The simple act of voting – who can vote, how easy it is to vote, who counts the votes, who certifies the votes, and whether the people accept the legitimacy of the outcome of an election – is at the heart of the crisis of confidence in democracy in the United States. After studying voting practices in dozens of countries, E.J. Dionne Jr. and Miles Rapoport found Australia to be one of the most compelling and effective voting systems in the world. What will it take to begin to apply lessons from Australia of Universal Civic Duty Voting to the American experience? Are such fundamental reforms even remotely feasible?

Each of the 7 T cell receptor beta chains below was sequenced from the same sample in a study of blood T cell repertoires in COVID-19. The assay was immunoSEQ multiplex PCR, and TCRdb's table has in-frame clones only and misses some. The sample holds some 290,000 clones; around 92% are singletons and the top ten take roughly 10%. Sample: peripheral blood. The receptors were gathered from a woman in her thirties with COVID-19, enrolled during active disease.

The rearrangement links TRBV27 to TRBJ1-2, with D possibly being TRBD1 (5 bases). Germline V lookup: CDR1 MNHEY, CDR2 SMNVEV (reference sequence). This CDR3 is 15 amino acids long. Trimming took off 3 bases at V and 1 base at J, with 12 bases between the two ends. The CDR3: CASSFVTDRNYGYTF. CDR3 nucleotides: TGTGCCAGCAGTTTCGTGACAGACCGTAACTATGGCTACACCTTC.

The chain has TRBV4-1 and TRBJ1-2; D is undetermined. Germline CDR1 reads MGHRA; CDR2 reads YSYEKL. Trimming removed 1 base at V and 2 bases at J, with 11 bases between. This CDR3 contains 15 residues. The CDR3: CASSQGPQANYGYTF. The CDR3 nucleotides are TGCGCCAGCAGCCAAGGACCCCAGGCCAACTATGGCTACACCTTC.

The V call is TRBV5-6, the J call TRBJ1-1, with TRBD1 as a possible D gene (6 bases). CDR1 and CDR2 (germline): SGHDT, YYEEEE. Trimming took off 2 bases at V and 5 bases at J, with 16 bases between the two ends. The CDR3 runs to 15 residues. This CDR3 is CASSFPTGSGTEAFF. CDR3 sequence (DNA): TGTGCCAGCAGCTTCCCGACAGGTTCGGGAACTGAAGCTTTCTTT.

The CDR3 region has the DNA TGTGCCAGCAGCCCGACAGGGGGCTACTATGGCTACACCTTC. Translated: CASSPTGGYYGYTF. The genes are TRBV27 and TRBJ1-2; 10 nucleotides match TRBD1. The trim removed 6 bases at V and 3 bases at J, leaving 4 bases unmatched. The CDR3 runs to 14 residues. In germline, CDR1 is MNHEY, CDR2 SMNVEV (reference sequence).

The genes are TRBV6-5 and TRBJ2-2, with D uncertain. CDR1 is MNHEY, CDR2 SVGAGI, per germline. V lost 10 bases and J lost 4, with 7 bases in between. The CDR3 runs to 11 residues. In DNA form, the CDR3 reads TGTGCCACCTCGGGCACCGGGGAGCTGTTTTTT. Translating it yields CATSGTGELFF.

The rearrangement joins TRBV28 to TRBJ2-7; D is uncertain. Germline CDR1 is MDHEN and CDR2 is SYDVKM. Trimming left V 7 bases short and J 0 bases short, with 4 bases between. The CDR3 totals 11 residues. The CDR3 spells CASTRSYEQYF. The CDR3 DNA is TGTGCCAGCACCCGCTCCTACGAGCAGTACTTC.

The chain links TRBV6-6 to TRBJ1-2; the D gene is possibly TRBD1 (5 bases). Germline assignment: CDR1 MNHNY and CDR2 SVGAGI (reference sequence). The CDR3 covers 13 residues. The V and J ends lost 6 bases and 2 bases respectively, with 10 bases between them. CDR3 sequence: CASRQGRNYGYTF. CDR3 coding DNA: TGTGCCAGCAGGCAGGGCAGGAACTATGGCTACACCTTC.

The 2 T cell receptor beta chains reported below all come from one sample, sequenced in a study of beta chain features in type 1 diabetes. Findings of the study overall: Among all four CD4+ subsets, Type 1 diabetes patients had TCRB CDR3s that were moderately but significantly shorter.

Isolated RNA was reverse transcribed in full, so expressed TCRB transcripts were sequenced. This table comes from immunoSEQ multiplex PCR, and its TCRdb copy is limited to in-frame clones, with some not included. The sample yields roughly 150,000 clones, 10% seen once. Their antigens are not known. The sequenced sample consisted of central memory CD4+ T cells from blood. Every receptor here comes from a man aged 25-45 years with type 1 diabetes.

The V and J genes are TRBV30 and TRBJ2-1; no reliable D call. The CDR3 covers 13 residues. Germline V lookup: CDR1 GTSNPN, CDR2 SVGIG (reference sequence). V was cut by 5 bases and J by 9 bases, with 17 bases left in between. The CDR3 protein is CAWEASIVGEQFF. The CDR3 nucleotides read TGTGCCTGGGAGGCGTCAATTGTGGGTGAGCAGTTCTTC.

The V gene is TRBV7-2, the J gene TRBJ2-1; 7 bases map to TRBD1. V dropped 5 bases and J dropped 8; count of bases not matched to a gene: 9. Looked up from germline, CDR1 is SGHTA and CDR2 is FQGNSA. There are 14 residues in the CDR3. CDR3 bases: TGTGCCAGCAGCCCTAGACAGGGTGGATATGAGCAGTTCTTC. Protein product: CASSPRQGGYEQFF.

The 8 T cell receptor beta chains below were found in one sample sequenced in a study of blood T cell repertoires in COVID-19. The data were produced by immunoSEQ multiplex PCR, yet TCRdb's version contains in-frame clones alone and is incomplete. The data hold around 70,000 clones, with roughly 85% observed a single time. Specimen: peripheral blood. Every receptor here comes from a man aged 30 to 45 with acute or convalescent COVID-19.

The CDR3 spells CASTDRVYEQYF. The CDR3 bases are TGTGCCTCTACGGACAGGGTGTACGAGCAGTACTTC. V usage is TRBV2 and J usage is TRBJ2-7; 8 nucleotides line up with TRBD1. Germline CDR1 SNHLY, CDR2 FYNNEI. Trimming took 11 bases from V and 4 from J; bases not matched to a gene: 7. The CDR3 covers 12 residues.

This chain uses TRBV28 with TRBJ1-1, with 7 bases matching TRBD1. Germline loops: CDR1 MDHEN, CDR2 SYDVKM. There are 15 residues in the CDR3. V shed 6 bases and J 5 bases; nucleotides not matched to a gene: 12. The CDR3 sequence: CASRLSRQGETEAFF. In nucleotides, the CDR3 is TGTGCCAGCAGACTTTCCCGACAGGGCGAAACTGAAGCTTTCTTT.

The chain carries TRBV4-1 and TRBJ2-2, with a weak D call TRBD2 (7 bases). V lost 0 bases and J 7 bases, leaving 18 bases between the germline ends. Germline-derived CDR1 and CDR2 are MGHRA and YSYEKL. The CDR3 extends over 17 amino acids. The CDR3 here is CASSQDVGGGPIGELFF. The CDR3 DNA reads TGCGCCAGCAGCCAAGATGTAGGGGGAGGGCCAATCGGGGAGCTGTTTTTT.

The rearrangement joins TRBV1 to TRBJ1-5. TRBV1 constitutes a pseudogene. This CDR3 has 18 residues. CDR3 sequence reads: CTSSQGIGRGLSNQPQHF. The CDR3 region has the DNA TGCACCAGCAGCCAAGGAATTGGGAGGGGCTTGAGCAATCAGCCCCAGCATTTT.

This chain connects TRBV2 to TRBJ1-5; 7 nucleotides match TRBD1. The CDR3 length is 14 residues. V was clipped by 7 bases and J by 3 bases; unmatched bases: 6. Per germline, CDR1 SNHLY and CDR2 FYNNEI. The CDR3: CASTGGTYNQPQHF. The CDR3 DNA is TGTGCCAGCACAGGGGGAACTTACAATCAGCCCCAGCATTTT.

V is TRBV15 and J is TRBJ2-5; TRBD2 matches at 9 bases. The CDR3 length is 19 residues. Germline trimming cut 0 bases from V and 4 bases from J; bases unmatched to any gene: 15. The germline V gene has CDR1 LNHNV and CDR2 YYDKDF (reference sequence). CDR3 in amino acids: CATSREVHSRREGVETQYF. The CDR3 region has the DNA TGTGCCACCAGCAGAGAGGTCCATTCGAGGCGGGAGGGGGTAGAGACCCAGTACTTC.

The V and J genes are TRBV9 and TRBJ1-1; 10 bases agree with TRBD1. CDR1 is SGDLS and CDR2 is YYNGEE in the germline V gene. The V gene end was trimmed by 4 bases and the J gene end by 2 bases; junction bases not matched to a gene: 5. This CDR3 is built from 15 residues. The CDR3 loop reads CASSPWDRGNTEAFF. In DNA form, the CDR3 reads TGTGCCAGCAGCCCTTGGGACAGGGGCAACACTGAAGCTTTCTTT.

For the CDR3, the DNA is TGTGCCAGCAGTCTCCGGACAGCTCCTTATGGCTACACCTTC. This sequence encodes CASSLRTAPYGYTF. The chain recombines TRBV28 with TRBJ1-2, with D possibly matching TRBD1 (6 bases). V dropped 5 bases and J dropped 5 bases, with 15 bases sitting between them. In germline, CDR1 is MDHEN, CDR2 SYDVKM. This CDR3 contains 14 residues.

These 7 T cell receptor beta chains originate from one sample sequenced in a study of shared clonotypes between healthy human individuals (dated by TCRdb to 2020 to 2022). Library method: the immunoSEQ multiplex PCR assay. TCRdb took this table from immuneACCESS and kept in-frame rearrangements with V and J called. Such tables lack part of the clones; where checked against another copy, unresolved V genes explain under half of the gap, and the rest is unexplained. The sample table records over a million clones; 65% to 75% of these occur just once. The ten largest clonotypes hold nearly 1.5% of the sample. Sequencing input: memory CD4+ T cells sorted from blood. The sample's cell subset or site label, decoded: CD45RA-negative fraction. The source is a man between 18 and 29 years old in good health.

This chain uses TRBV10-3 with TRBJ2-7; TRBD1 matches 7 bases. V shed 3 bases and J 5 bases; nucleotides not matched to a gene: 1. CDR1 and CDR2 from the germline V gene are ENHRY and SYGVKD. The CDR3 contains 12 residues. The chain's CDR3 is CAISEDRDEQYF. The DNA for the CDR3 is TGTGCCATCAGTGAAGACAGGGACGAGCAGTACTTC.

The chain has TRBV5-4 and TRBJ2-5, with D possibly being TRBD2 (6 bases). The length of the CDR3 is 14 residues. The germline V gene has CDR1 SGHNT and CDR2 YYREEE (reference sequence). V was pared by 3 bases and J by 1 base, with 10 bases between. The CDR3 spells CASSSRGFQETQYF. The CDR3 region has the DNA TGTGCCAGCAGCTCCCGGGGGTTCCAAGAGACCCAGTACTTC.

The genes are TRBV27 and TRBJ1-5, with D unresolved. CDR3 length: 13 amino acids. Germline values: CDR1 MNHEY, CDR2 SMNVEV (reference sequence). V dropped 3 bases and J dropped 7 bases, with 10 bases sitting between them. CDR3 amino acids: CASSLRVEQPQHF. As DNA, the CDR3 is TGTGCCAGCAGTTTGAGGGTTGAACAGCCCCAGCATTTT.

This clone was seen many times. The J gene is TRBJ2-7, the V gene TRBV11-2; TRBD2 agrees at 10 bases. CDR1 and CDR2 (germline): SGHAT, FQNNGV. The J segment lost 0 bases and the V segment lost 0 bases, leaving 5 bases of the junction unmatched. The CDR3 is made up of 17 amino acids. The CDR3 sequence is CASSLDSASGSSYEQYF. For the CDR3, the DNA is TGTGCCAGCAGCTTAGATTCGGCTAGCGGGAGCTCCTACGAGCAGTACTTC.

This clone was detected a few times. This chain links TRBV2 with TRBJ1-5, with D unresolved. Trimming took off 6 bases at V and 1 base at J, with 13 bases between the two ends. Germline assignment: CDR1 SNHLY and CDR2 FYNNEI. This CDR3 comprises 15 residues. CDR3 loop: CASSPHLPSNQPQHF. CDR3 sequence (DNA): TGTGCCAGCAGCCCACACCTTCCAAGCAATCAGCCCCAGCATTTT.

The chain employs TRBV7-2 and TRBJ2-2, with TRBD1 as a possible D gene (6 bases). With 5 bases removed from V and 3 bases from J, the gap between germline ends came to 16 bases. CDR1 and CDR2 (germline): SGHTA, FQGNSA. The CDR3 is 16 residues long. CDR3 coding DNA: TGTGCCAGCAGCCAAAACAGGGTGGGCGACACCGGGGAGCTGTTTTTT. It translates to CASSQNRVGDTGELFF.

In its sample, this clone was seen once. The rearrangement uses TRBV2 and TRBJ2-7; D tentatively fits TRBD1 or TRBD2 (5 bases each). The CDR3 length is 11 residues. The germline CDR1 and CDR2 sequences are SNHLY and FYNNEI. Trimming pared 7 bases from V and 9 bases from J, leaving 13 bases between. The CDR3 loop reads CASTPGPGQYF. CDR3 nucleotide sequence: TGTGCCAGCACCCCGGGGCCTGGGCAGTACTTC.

To discuss these issues, the United States Studies Centre hosted a webinar featuring co-authors of the new book, 100% Democracy: The case for universal voting, E.J. Dionne Jr., Senior Fellow at the Brookings Institution and syndicated columnist for The Washington Post and Miles Rapoport, Senior Practice Fellow at the Ash Centre at Harvard Kennedy School in conversation with USSC Non-Resident Senior Fellow, Bruce Wolpe and Research Associate, Victoria Cooper.